A handful of D.C. public schools escaped shutdown Thursday when the city’s chief of schools announced she would close 15 schools instead of 20 for low enrollment, the Washington Post reported.
Francis-Stevens Education Campus, about two blocks off campus, will remain open after more than 100 parents, students and neighbors made their case to D.C. Public Schools Chancellor Kaya Henderson. She proposed to shutter the 233-student school in November.
Parents said the school – which merged into an elementary and middle school in 2008 – was still on the rise with enrollment and academic quality.
Henderson said she was “humbled and inspired” by the input from parents and activists, the Post reported.
D.C. Councilmember Jack Evans, whose constituency includes Foggy Bottom and the school on 24th and N Streets, said in November that shuttering Francis-Stevens would be a mistake.
Still, Francis-Stevens will soon see changes in the classroom. It will make room for School Without Walls, housed at 2130 G Street, to teach more students in building, the Post reported.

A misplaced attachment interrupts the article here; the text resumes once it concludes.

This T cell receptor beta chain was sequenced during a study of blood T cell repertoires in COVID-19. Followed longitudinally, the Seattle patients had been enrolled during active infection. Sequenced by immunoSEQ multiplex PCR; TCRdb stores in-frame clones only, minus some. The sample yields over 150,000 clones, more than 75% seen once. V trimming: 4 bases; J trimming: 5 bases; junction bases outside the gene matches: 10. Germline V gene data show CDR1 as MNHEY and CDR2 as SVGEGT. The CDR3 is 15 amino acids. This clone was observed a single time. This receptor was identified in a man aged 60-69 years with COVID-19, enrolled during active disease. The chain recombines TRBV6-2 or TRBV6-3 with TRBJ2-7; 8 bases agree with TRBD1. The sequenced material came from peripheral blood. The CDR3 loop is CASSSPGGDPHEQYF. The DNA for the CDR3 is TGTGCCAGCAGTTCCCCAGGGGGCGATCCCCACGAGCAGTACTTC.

The plans to shut down other schools around D.C. drew fire from other communities throughout December, five years after the District’s most recent round of closures under former schools chancellor Michelle Rhee. Thousands of students left the public schools system then and the consolidation cost the city millions of dollars more than expected.
Henderson estimated that the consolidations will save the city $19.5 million, but $11 million will be needed for transition costs, the Post reported.
Thirteen of the schools will close by the end of this year and the other two will shut down in 2014.